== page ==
Today’s AM fix was USD 1,295.75, EUR 944.15 and GBP 779.68 per ounce.
Yesterday’s AM fix was USD 1,295.00, EUR 942.09 and GBP 779.14 per ounce.
Gold fell $8.50 or 0.65% yesterday to $1,292.50/oz. Silver remained unchanged at $19.75/oz.
Snapping its four-day losing streak, gold prices recovered very marginally today. Traders said there was a revival of buying by retailers at these lower levels and this contributed to a marginal recovery in gold prices.
Gold in Singapore, which normally sets price in the important Indian gold market, rose 0.4% to $1,296.80 an ounce and silver by 0.8% to $19.86 an ounce. Among other precious metals, palladium gained nearly 1% today to $765/oz but is lower for the week.
Gold remains near six week lows and is on track for a second straight weekly decline. Gold has dropped about $100 an ounce from a six-month high in the last nine trading sessions despite increasing concerns about the U.S. and global economy.
There remain concerns that the manipulation of gold prices being investigated by the FSA and Bafin may be ongoing and a factor in recent price weakness.
Gold’s technical position is now negative and the close below $1,300/oz yesterday opens up the possibility of further falls to $1,270/oz and $1,200/oz. The sharp drop in prices in the last few days should bring physical buyers back into the market and support gold.
Demand for gold in Japan surged 500% in the last month as Japanese buyers bought ahead of a sales tax increase and due to concerns about Abenomics and the ongoing debasement of the yen.
A man who has been a trader for 33 years and works at a foreign-owned brokerage told the Financial Times that the tax increase represented a “good opportunity” to buy more gold as he was worried about holding too many yen-denominated assets.
“I plan to hold it for a long time until there is a good time to sell, when the yen collapses or something,” he said.
The surge in Japanese demand is small in tonnage terms in a global context and small vis a vis huge demand from India & especially China and from central banks but shows increasing concerns regarding currency debasement
Fed Needs To “Stress Test” Itself As Balance Sheet Balloons To $4.3 Trillion
Yesterday, the Federal Reserve’s stress tests led to jitters in financial markets and in the words of the Financial Times “rattled banks around the world.” Citigroup’s share price was hammered and fell 5.4%
The aftershock of the stress tests was felt beyond U.S. shores for the first time. The U.S. subsidiaries of Royal Bank of Scotland, Santander and HSBC all failed on “qualitative” grounds, which includes failing to project losses rigorously when contemplating a severe recession or market meltdown.
The Fed said that the banks management practices or capital cushions are not robust enough to withstand a severe economic downturn. Not surprisingly, the banks themselves accused the stress tests as being “opaque”.
Twenty five other banks took part in the Fed’s annual "stress test" and received a green light for their planned dividend payouts and share repurchases. Bank of America and Goldman Sachs initially fell short of minimum capital requirements. However, they met the standards after reducing their planned dividend payments and share buybacks over the past week.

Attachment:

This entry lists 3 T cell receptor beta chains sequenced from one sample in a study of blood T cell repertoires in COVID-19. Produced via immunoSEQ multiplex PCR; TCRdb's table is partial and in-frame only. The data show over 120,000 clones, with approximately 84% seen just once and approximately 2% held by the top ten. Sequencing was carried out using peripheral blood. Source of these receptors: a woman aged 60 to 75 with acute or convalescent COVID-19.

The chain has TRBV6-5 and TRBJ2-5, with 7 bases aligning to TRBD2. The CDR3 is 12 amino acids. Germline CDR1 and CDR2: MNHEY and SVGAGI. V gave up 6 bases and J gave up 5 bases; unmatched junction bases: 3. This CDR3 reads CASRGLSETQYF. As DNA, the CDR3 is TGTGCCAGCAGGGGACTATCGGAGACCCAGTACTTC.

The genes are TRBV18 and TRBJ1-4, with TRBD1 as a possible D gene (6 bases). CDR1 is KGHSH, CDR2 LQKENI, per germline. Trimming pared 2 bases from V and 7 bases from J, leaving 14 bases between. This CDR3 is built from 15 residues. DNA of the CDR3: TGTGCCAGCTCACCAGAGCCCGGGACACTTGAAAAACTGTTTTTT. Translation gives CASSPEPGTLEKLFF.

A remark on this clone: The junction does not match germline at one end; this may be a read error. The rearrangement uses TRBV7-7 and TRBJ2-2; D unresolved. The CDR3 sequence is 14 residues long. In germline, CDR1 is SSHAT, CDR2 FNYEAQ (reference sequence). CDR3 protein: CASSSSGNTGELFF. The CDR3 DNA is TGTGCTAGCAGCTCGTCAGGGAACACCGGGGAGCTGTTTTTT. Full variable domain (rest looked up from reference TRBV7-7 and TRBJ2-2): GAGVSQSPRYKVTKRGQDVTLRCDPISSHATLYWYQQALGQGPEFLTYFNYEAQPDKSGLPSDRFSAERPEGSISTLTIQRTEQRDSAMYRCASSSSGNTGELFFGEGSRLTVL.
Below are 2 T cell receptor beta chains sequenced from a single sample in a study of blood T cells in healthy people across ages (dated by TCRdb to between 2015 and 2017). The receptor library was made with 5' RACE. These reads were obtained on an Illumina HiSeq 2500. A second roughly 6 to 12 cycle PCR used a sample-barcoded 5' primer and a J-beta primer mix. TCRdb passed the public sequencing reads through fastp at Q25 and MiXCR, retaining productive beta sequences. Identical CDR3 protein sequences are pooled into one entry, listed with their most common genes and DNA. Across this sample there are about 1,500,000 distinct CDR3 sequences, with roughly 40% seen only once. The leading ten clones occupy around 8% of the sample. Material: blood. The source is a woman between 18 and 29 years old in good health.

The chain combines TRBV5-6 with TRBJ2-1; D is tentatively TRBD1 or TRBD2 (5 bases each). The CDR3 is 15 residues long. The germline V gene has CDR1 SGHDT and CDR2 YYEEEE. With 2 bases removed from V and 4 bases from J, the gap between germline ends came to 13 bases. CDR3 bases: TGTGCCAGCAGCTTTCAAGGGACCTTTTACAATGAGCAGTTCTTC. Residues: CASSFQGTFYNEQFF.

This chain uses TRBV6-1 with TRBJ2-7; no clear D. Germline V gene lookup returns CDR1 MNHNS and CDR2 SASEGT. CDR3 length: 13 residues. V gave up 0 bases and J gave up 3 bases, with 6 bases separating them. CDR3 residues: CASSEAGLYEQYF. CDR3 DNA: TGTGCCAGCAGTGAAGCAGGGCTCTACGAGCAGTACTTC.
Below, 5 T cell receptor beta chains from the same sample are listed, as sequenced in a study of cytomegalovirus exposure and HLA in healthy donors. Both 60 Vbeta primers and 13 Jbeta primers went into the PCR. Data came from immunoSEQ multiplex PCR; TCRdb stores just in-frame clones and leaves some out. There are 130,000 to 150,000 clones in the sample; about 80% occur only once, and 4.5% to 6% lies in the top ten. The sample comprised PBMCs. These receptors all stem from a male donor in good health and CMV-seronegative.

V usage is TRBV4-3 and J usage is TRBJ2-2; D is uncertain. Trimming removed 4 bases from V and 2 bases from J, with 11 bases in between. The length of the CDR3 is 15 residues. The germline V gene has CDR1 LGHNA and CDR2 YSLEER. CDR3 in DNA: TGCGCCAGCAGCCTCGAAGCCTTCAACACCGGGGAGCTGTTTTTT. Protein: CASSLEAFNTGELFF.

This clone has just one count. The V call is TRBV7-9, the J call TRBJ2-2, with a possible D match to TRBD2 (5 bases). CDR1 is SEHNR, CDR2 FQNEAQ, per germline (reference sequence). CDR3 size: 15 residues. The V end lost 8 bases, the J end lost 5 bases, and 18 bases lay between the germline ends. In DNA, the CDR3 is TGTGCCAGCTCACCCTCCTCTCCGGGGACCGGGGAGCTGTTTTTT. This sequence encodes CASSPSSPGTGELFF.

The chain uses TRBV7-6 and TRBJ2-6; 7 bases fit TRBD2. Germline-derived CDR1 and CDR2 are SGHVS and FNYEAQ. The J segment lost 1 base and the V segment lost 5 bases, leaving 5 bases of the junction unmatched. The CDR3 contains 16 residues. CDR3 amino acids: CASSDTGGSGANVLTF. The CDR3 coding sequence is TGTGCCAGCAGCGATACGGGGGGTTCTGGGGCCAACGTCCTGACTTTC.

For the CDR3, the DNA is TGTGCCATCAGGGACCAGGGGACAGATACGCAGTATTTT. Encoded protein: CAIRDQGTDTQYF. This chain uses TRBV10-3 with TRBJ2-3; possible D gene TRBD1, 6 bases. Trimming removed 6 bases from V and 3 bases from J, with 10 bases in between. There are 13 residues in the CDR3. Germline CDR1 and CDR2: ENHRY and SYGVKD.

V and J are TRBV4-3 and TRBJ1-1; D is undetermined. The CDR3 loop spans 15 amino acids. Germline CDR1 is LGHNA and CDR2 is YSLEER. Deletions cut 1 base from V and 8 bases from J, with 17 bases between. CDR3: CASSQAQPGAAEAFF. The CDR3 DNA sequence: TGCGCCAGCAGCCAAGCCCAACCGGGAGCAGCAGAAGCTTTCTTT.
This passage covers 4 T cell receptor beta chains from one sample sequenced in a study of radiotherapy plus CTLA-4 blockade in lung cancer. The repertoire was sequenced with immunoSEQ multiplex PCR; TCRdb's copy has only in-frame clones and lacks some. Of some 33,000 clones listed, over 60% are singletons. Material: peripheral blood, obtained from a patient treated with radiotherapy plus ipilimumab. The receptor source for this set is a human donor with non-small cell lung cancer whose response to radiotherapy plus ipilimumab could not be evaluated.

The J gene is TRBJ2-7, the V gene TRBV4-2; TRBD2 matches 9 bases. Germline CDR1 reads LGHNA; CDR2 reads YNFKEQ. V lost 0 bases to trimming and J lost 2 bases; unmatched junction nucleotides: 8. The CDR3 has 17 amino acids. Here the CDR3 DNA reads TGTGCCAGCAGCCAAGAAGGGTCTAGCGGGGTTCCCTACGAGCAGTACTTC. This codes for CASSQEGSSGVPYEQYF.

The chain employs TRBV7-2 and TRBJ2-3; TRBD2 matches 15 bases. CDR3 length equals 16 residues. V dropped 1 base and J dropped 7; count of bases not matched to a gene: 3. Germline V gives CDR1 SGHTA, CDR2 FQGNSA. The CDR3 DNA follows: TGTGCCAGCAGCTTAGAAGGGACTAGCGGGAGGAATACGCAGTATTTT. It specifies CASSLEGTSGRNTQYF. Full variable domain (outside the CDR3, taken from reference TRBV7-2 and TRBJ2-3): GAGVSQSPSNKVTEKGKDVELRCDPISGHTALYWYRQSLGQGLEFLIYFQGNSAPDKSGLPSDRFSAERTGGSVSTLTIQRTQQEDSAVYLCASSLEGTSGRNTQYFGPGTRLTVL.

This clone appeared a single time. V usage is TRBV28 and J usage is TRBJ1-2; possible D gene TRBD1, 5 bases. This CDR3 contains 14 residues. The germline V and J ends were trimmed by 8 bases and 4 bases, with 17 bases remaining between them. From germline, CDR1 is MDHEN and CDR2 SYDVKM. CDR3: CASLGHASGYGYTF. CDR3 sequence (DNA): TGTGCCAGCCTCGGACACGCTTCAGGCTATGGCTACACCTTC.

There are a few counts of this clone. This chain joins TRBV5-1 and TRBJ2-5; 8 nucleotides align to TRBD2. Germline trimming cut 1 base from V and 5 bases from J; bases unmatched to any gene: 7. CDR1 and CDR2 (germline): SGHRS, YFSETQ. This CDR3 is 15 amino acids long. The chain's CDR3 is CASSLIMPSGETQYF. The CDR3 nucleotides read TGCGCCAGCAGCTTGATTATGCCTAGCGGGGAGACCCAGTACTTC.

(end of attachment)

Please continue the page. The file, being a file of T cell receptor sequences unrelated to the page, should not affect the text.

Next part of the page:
The banks now have 90 days to address the weaknesses and risks identified by the Fed and resubmit their dividend and share buyback plans.
The Fed’s decision was part of the annual checkup it requires of banks with more than $50 billion in assets. Banks must now undergo tests to ensure they can endure shocks like those that upended the banking system and led to the massive government bailouts in the 2008 financial crisis.
In what the Fed sees as the extreme scenario, the test assumed a rise in the 6.7% unemployment rate to 11.2%, a 50% drop in stock prices and a decline in home prices to 2001 levels. All of which appear a strong possibility given debt burdened state of the tapped out U.S. consumer and the poor fundamentals of the U.S. economy.
Indeed real levels of unemployment in the U.S. are likely well over 11% already.
It is important to note that if the Federal Reserve’s assets were marked to market, it itself is insolvent.
The Fed’s balance sheet has ballooned to $4.3 trillion from $800 million in the past five years as the central bank has electronically created trillions of dollars in order to buy their own government bonds and mortgage-related bonds in a radical and indeed reckless attempt to kick the can down the road and prevent a systemic event or a recession or depression.
The Federal Reserve is likely to suffer significant losses on its Treasury holdings once interest rates rise from historic lows. Indeed, the researchers at the San Francisco Fed have recently called for "stress tests" on the Fed itself and it’s assets and income, an echo of the central bank’s annual exercise for the nation’s largest banks.
Educate yourself about the threat bail-ins pose to your livelihood by reading:
Bail-In Guide: Protecting your Savings In The Coming Bail-In Era (10 pages)
Bail-In Research: From Bail-Outs to Bail-Ins: Risks and Ramifications (50 pages)